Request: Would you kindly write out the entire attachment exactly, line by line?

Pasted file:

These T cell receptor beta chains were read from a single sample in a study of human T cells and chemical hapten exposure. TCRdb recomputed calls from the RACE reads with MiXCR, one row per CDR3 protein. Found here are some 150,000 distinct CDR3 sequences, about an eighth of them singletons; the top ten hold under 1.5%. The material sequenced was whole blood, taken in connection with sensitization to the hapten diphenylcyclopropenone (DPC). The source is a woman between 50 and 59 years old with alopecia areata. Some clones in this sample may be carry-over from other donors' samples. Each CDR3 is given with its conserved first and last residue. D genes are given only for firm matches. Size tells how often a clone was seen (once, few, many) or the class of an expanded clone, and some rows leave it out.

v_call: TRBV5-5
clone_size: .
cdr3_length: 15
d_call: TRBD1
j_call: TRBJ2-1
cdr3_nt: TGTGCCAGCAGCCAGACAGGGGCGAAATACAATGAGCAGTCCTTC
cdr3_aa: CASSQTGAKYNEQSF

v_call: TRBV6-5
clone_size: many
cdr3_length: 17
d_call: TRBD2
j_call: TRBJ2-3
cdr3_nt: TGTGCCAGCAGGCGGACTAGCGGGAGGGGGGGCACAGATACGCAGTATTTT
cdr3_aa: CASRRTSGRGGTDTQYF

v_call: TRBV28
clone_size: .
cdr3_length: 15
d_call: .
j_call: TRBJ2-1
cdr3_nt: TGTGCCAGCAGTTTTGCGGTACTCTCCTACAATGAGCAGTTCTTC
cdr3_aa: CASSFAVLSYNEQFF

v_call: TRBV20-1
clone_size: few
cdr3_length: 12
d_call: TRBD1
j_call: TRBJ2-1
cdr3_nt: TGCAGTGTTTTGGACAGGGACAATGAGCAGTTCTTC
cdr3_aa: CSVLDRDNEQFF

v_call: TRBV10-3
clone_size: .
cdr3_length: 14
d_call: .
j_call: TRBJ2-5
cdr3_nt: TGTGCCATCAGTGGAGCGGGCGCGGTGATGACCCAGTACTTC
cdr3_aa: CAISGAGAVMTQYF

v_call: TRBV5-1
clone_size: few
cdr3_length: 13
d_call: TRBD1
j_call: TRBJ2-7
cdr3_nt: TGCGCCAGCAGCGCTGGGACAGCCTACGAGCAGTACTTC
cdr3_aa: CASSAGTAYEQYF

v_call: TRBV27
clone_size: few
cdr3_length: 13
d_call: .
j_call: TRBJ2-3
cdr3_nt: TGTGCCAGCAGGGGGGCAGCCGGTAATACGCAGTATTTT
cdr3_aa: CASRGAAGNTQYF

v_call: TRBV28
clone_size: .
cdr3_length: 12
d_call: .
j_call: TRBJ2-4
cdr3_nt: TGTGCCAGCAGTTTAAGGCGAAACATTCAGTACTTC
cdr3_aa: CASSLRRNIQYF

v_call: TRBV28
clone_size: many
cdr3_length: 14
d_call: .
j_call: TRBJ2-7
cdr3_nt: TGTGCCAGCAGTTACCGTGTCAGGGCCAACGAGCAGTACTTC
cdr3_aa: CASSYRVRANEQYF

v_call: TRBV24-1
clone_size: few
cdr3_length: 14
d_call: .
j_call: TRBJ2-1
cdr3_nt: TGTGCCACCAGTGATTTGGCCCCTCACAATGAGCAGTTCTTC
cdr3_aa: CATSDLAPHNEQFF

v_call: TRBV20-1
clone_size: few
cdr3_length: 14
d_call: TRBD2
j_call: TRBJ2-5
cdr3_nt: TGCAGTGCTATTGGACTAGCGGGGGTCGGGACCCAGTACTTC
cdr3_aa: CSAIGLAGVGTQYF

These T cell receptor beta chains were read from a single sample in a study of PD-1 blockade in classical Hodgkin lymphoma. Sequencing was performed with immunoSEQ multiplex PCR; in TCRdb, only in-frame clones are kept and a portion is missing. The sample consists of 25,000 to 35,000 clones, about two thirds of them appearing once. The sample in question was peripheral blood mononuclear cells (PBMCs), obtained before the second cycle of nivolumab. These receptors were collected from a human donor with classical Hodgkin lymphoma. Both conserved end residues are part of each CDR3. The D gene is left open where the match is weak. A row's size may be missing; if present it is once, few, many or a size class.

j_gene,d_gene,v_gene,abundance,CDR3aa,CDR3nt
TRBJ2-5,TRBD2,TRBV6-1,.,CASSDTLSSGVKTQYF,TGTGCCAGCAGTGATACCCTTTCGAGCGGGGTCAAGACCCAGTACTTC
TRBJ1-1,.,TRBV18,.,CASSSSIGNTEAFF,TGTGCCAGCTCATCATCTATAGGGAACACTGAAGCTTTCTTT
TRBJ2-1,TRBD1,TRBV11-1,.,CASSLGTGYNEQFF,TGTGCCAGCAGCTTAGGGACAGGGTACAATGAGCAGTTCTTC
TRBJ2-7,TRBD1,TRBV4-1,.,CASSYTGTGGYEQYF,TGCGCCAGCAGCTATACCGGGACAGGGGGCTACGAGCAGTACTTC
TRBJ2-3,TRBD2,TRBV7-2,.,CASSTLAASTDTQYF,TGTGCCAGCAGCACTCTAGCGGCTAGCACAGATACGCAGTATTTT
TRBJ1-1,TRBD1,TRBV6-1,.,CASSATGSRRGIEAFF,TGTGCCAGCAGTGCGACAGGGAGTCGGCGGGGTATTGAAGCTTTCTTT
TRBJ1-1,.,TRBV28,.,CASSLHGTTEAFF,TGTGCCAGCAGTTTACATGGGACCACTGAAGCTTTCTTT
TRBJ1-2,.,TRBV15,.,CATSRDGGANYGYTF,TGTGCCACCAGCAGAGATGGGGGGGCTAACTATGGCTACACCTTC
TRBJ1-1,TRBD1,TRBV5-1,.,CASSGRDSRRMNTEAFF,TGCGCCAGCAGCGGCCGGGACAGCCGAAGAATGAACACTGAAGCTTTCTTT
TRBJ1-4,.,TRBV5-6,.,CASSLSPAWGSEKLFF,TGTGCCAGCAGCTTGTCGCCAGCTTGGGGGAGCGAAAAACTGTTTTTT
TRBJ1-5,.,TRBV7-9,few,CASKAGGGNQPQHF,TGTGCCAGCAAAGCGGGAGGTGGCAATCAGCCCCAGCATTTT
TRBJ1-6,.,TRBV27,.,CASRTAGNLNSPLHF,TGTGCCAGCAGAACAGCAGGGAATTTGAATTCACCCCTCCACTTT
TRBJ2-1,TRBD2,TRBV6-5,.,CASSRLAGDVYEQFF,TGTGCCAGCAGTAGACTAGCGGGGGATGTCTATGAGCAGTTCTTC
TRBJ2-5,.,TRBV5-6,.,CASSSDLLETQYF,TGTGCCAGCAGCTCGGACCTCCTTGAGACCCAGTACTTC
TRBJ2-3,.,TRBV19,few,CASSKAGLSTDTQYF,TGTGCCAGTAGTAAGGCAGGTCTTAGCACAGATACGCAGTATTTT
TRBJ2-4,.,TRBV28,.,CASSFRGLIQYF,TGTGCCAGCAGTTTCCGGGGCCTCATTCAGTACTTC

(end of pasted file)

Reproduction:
These T cell receptor beta chains were read from a single sample in a study of human T cells and chemical hapten exposure. TCRdb recomputed calls from the RACE reads with MiXCR, one row per CDR3 protein. Found here are some 150,000 distinct CDR3 sequences, about an eighth of them singletons; the top ten hold under 1.5%. The material sequenced was whole blood, taken in connection with sensitization to the hapten diphenylcyclopropenone (DPC). The source is a woman between 50 and 59 years old with alopecia areata. Some clones in this sample may be carry-over from other donors' samples. Each CDR3 is given with its conserved first and last residue. D genes are given only for firm matches. Size tells how often a clone was seen (once, few, many) or the class of an expanded clone, and some rows leave it out.

v_call: TRBV5-5
clone_size: .
cdr3_length: 15
d_call: TRBD1
j_call: TRBJ2-1
cdr3_nt: TGTGCCAGCAGCCAGACAGGGGCGAAATACAATGAGCAGTCCTTC
cdr3_aa: CASSQTGAKYNEQSF

v_call: TRBV6-5
clone_size: many
cdr3_length: 17
d_call: TRBD2
j_call: TRBJ2-3
cdr3_nt: TGTGCCAGCAGGCGGACTAGCGGGAGGGGGGGCACAGATACGCAGTATTTT
cdr3_aa: CASRRTSGRGGTDTQYF

v_call: TRBV28
clone_size: .
cdr3_length: 15
d_call: .
j_call: TRBJ2-1
cdr3_nt: TGTGCCAGCAGTTTTGCGGTACTCTCCTACAATGAGCAGTTCTTC
cdr3_aa: CASSFAVLSYNEQFF

v_call: TRBV20-1
clone_size: few
cdr3_length: 12
d_call: TRBD1
j_call: TRBJ2-1
cdr3_nt: TGCAGTGTTTTGGACAGGGACAATGAGCAGTTCTTC
cdr3_aa: CSVLDRDNEQFF

v_call: TRBV10-3
clone_size: .
cdr3_length: 14
d_call: .
j_call: TRBJ2-5
cdr3_nt: TGTGCCATCAGTGGAGCGGGCGCGGTGATGACCCAGTACTTC
cdr3_aa: CAISGAGAVMTQYF

v_call: TRBV5-1
clone_size: few
cdr3_length: 13
d_call: TRBD1
j_call: TRBJ2-7
cdr3_nt: TGCGCCAGCAGCGCTGGGACAGCCTACGAGCAGTACTTC
cdr3_aa: CASSAGTAYEQYF

v_call: TRBV27
clone_size: few
cdr3_length: 13
d_call: .
j_call: TRBJ2-3
cdr3_nt: TGTGCCAGCAGGGGGGCAGCCGGTAATACGCAGTATTTT
cdr3_aa: CASRGAAGNTQYF

v_call: TRBV28
clone_size: .
cdr3_length: 12
d_call: .
j_call: TRBJ2-4
cdr3_nt: TGTGCCAGCAGTTTAAGGCGAAACATTCAGTACTTC
cdr3_aa: CASSLRRNIQYF

v_call: TRBV28
clone_size: many
cdr3_length: 14
d_call: .
j_call: TRBJ2-7
cdr3_nt: TGTGCCAGCAGTTACCGTGTCAGGGCCAACGAGCAGTACTTC
cdr3_aa: CASSYRVRANEQYF

v_call: TRBV24-1
clone_size: few
cdr3_length: 14
d_call: .
j_call: TRBJ2-1
cdr3_nt: TGTGCCACCAGTGATTTGGCCCCTCACAATGAGCAGTTCTTC
cdr3_aa: CATSDLAPHNEQFF

v_call: TRBV20-1
clone_size: few
cdr3_length: 14
d_call: TRBD2
j_call: TRBJ2-5
cdr3_nt: TGCAGTGCTATTGGACTAGCGGGGGTCGGGACCCAGTACTTC
cdr3_aa: CSAIGLAGVGTQYF

These T cell receptor beta chains were read from a single sample in a study of PD-1 blockade in classical Hodgkin lymphoma. Sequencing was performed with immunoSEQ multiplex PCR; in TCRdb, only in-frame clones are kept and a portion is missing. The sample consists of 25,000 to 35,000 clones, about two thirds of them appearing once. The sample in question was peripheral blood mononuclear cells (PBMCs), obtained before the second cycle of nivolumab. These receptors were collected from a human donor with classical Hodgkin lymphoma. Both conserved end residues are part of each CDR3. The D gene is left open where the match is weak. A row's size may be missing; if present it is once, few, many or a size class.

j_gene,d_gene,v_gene,abundance,CDR3aa,CDR3nt
TRBJ2-5,TRBD2,TRBV6-1,.,CASSDTLSSGVKTQYF,TGTGCCAGCAGTGATACCCTTTCGAGCGGGGTCAAGACCCAGTACTTC
TRBJ1-1,.,TRBV18,.,CASSSSIGNTEAFF,TGTGCCAGCTCATCATCTATAGGGAACACTGAAGCTTTCTTT
TRBJ2-1,TRBD1,TRBV11-1,.,CASSLGTGYNEQFF,TGTGCCAGCAGCTTAGGGACAGGGTACAATGAGCAGTTCTTC
TRBJ2-7,TRBD1,TRBV4-1,.,CASSYTGTGGYEQYF,TGCGCCAGCAGCTATACCGGGACAGGGGGCTACGAGCAGTACTTC
TRBJ2-3,TRBD2,TRBV7-2,.,CASSTLAASTDTQYF,TGTGCCAGCAGCACTCTAGCGGCTAGCACAGATACGCAGTATTTT
TRBJ1-1,TRBD1,TRBV6-1,.,CASSATGSRRGIEAFF,TGTGCCAGCAGTGCGACAGGGAGTCGGCGGGGTATTGAAGCTTTCTTT
TRBJ1-1,.,TRBV28,.,CASSLHGTTEAFF,TGTGCCAGCAGTTTACATGGGACCACTGAAGCTTTCTTT
TRBJ1-2,.,TRBV15,.,CATSRDGGANYGYTF,TGTGCCACCAGCAGAGATGGGGGGGCTAACTATGGCTACACCTTC
TRBJ1-1,TRBD1,TRBV5-1,.,CASSGRDSRRMNTEAFF,TGCGCCAGCAGCGGCCGGGACAGCCGAAGAATGAACACTGAAGCTTTCTTT
TRBJ1-4,.,TRBV5-6,.,CASSLSPAWGSEKLFF,TGTGCCAGCAGCTTGTCGCCAGCTTGGGGGAGCGAAAAACTGTTTTTT
TRBJ1-5,.,TRBV7-9,few,CASKAGGGNQPQHF,TGTGCCAGCAAAGCGGGAGGTGGCAATCAGCCCCAGCATTTT
TRBJ1-6,.,TRBV27,.,CASRTAGNLNSPLHF,TGTGCCAGCAGAACAGCAGGGAATTTGAATTCACCCCTCCACTTT
TRBJ2-1,TRBD2,TRBV6-5,.,CASSRLAGDVYEQFF,TGTGCCAGCAGTAGACTAGCGGGGGATGTCTATGAGCAGTTCTTC
TRBJ2-5,.,TRBV5-6,.,CASSSDLLETQYF,TGTGCCAGCAGCTCGGACCTCCTTGAGACCCAGTACTTC
TRBJ2-3,.,TRBV19,few,CASSKAGLSTDTQYF,TGTGCCAGTAGTAAGGCAGGTCTTAGCACAGATACGCAGTATTTT
TRBJ2-4,.,TRBV28,.,CASSFRGLIQYF,TGTGCCAGCAGTTTCCGGGGCCTCATTCAGTACTTC